What are your top threats to winter recreation?

  • Damn chain rules going to the mountain
  • The Orange Man
  • Motivating our children
  • Dog Poop
  • Winter Wildlands Alliance

It Pays to Play!!

Kristie Van Voorst of Boulder, Colorado won this sweet set-up plus a pair of DPS Skis–just for filling out our survey! Don’t miss the next one!

Last year, after exhausting all other avenues, we filed a lawsuit challenging over-snow vehicle use maps on 3 National Forests – the Boise, Payette, and Bridger-Teton. Today, we’re pleased to report that we’ve dismissed the challenge because the Forest Service recognized that these maps don’t comply with the OSV Rule and withdrew them.

Winter travel planning is a big deal for Winter Wildlands Alliance. The Over-Snow Vehicle Rule is a hard-won regulation that came about after a decade of advocacy work and we’re committed to seeing it properly implemented. This means that the majority of National Forests that get snow will need to go through winter travel planning. Any forest that wants to roll existing designations into an official winter travel plan — through a so-called “grandfathering provision” — can only do so if they can show that those designations comply with the OSV Rule.

The grandfathering of existing designations is a bit tricky, and could possibly be interpreted as a loophole big enough to drive a snowcat through. The provision isn’t meant to allow forests to codify the status quo and call it good. It’s intended to help make winter travel planning efficient by allowing decisions that already comply with the OSV Rule to be rolled into new plans.

However, faced with a shortage of resources and a desire not to stir up conflict, some forests have been tempted to circumvent winter travel planning by publishing over-snow vehicle use maps (OSVUMs) based on current management, regardless of whether or not that management complies with the OSV Rule. Publishing an OSVUM is the final step in winter travel planning, so once a forest publishes one of these maps they’re essentially closing the door on the opportunity to revisit OSV use designations or do any further planning.

Codifying the status quo without actually doing anything makes all of our past efforts to establish a protocol, process and requirements for winter travel planning moot. Which is why, when the Payette, Boise, and Bridger-Teton published OSVUMs based on outdated decisions that don’t comply with the OSV Rule, we realized we’d have to sue if we wanted to keep OSV Rule implementation on track. We don’t take litigation lightly, and prior to filing a lawsuit we approached each forest and made a case for why they should withdraw their maps and commit to doing winter travel planning instead. But they weren’t having it. So, in September 2017, we sued.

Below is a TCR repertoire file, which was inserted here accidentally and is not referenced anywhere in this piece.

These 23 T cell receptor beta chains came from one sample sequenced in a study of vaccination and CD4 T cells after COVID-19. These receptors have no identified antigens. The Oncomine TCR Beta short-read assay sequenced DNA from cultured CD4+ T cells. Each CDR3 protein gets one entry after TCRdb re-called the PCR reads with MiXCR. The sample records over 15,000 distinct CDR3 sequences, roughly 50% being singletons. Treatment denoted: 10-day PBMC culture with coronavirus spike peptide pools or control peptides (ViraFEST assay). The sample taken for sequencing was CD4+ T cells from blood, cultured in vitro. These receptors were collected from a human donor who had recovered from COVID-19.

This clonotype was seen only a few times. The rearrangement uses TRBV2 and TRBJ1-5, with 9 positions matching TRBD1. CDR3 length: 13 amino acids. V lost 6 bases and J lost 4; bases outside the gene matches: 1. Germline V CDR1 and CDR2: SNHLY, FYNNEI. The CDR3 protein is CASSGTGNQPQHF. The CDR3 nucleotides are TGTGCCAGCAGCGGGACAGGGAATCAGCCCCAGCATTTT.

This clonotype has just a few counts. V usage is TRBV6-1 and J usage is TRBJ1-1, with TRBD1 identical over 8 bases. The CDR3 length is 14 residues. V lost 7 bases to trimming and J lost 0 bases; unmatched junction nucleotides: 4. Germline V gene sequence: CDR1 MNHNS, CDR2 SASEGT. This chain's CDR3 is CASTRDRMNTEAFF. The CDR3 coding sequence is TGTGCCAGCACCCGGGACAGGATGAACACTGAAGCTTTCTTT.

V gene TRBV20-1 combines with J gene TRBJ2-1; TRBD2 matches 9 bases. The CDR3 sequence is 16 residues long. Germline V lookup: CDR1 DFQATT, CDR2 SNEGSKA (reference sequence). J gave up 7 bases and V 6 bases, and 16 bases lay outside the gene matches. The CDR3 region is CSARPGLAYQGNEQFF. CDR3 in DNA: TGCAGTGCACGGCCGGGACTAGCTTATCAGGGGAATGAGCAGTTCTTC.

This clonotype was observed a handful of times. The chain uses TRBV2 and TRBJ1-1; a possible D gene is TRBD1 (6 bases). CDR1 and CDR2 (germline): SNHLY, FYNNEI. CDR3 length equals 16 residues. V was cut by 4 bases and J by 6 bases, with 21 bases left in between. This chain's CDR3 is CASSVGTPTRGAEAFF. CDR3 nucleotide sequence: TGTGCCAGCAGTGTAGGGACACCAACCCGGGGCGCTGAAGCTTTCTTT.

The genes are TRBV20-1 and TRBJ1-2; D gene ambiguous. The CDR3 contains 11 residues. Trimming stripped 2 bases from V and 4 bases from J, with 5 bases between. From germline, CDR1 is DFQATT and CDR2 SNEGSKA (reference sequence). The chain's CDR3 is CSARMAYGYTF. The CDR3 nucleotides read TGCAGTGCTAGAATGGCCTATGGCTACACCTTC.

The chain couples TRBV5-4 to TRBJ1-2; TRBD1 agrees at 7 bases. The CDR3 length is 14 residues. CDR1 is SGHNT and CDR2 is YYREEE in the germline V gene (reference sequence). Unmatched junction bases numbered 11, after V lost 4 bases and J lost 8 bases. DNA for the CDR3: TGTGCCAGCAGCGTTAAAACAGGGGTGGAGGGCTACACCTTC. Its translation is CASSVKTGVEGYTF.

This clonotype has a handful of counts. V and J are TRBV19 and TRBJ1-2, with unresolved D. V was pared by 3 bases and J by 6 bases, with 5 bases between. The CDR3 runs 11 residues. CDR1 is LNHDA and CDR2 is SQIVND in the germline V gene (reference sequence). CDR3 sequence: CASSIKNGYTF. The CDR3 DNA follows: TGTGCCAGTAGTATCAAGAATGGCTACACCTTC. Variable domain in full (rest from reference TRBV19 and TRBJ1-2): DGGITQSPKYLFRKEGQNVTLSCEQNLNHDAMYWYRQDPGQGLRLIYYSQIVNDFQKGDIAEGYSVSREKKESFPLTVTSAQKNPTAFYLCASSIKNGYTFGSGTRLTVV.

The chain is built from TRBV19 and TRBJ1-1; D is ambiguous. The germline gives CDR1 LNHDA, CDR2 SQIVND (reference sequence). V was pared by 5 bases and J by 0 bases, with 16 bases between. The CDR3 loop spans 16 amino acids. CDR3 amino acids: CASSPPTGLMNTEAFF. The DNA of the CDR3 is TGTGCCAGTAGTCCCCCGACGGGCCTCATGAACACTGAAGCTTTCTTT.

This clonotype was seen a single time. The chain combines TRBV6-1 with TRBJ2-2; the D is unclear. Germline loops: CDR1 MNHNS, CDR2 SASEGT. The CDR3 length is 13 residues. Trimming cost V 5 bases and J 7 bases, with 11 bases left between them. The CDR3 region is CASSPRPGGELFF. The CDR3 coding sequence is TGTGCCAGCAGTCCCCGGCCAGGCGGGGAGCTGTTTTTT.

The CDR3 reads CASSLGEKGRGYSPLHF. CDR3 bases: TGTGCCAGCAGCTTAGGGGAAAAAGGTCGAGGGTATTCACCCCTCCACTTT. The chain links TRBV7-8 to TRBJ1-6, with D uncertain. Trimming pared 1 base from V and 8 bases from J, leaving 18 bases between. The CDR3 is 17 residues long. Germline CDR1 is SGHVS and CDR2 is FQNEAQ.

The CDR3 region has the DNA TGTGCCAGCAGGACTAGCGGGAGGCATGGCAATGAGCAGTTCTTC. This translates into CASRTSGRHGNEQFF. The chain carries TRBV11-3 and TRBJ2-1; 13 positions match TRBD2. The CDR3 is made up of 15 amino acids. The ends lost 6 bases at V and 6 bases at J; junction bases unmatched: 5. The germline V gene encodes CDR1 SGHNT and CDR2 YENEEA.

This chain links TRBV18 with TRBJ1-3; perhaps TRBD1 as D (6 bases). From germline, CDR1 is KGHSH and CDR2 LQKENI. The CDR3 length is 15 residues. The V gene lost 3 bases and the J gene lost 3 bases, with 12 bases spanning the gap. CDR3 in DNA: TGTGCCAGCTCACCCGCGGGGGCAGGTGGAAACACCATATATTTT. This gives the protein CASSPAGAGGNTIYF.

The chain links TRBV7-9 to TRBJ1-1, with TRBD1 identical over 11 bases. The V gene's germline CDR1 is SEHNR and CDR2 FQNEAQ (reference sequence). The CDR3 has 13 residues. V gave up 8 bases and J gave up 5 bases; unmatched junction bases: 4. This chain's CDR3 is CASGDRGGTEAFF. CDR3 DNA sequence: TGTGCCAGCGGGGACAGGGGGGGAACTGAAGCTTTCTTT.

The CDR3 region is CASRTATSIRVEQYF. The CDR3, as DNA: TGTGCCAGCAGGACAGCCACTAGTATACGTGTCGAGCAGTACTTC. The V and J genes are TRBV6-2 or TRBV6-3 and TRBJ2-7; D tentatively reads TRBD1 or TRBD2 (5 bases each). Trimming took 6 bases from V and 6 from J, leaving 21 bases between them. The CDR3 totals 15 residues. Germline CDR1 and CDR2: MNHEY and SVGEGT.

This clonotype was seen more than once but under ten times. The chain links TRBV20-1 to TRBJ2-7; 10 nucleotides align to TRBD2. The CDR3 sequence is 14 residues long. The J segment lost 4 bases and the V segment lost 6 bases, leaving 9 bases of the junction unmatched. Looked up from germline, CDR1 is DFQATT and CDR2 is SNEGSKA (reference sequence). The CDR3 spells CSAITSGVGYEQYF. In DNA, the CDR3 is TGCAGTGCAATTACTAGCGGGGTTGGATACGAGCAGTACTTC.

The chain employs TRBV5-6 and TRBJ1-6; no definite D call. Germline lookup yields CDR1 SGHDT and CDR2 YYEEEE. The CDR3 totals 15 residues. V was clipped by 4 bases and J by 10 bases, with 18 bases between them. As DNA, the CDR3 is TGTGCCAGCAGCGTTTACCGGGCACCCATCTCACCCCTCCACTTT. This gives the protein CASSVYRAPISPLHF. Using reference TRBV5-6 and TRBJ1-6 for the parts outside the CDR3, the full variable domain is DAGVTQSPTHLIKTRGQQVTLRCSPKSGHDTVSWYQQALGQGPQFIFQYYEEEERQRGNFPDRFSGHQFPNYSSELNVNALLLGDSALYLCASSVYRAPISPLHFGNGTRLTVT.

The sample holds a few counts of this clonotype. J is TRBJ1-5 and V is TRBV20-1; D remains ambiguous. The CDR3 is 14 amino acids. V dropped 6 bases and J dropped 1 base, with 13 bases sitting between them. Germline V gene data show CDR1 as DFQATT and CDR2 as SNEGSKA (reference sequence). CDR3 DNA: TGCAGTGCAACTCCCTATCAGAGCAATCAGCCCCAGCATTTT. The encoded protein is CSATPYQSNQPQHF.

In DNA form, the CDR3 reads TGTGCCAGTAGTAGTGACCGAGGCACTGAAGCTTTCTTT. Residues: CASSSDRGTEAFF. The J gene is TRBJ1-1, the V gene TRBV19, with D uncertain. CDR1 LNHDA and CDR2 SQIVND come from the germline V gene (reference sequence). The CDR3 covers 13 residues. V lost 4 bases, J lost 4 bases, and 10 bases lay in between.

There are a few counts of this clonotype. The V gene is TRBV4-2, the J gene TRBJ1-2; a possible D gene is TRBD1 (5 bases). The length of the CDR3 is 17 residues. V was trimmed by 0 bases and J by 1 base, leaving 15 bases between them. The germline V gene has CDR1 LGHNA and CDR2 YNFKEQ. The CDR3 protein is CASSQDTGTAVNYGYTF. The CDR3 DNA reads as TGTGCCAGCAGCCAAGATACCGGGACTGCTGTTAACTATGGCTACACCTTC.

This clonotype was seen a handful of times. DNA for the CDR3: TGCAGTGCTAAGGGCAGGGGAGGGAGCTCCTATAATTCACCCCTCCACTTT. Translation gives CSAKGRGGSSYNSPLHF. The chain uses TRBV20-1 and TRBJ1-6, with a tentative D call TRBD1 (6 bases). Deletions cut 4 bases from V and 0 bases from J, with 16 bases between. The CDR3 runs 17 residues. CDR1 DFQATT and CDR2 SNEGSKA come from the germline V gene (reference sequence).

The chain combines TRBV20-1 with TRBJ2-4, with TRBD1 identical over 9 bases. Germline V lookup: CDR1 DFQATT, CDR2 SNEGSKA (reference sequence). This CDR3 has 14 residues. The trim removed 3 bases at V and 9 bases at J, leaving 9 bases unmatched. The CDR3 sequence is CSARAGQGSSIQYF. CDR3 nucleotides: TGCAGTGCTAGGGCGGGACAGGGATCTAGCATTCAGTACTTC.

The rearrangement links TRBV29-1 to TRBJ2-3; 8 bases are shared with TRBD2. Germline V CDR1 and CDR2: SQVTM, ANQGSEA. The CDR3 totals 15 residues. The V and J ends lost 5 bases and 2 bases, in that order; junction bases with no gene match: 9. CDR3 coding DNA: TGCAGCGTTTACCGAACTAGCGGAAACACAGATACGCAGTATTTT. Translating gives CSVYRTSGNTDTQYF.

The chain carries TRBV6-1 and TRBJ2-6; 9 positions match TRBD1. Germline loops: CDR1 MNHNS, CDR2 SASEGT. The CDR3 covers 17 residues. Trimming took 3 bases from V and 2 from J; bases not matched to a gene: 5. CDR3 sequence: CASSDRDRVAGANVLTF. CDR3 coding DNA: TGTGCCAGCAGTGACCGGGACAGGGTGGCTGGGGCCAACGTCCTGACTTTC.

A few months ago we received notice from each forest that they’ve withdrawn their OSVUMs and will conduct winter travel planning when resources allow. Because the case is now moot, we’ve withdrawn the lawsuit. Onward and upward.

Now it’s time to talk about what comes next. The Bridger-Teton is about to embark on a forest plan revision, which is a perfect opportunity to set the stage for winter travel planning. Once the forest plan revision is completed (a process that usually takes around 5 years), we’d like to see the Bridger-Teton roll right into winter travel planning. From forest planning through travel planning, we’ll be advocating for backcountry skiers and wildland and wildlife conservation and we’re excited to help the Bridger-Teton revamp it’s management to reflect current conditions, opportunities, and challenges on the forest.

Meanwhile, over in Idaho, the time is ripe right now for the Boise and Payette to start working on winter travel plans. We understand that winter travel planning isn’t easy, but there are ways to ease the process. Right now would be a great time for these forests to convene collaboratives, or work with existing ones, to start thinking about winter travel planning and coming up with ideas and agreements that could inform the planning process and make it less resource-intensive.

Winter travel planning doesn’t have to start with the NEPA process, and now that we’re all in agreement that these forests need to do winter travel planning, we should be able to move forward with figuring out winter travel management plans that balance motorized and non-motorized snowsports and protect wildlife habitat and winter wildlands.

Related Media:

2018 07 12 Legal Challenge Holds the Line on Winter Motorized Travel